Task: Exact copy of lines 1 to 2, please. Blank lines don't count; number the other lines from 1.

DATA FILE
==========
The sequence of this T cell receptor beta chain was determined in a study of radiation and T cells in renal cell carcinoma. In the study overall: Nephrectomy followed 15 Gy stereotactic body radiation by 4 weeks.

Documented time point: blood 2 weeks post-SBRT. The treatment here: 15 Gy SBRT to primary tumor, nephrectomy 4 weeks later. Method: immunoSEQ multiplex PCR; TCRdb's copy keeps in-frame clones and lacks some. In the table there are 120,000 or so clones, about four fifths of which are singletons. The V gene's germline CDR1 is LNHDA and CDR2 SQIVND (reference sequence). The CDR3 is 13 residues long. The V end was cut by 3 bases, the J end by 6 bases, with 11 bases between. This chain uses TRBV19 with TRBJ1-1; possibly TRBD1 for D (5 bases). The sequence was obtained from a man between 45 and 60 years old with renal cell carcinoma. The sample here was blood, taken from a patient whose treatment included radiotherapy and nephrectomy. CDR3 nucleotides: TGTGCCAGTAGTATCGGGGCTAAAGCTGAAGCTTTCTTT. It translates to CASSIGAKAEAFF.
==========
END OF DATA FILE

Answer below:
The sequence of this T cell receptor beta chain was determined in a study of radiation and T cells in renal cell carcinoma. In the study overall: Nephrectomy followed 15 Gy stereotactic body radiation by 4 weeks.

Documented time point: blood 2 weeks post-SBRT. The treatment here: 15 Gy SBRT to primary tumor, nephrectomy 4 weeks later. Method: immunoSEQ multiplex PCR; TCRdb's copy keeps in-frame clones and lacks some. In the table there are 120,000 or so clones, about four fifths of which are singletons. The V gene's germline CDR1 is LNHDA and CDR2 SQIVND (reference sequence). The CDR3 is 13 residues long. The V end was cut by 3 bases, the J end by 6 bases, with 11 bases between. This chain uses TRBV19 with TRBJ1-1; possibly TRBD1 for D (5 bases). The sequence was obtained from a man between 45 and 60 years old with renal cell carcinoma. The sample here was blood, taken from a patient whose treatment included radiotherapy and nephrectomy. CDR3 nucleotides: TGTGCCAGTAGTATCGGGGCTAAAGCTGAAGCTTTCTTT. It translates to CASSIGAKAEAFF.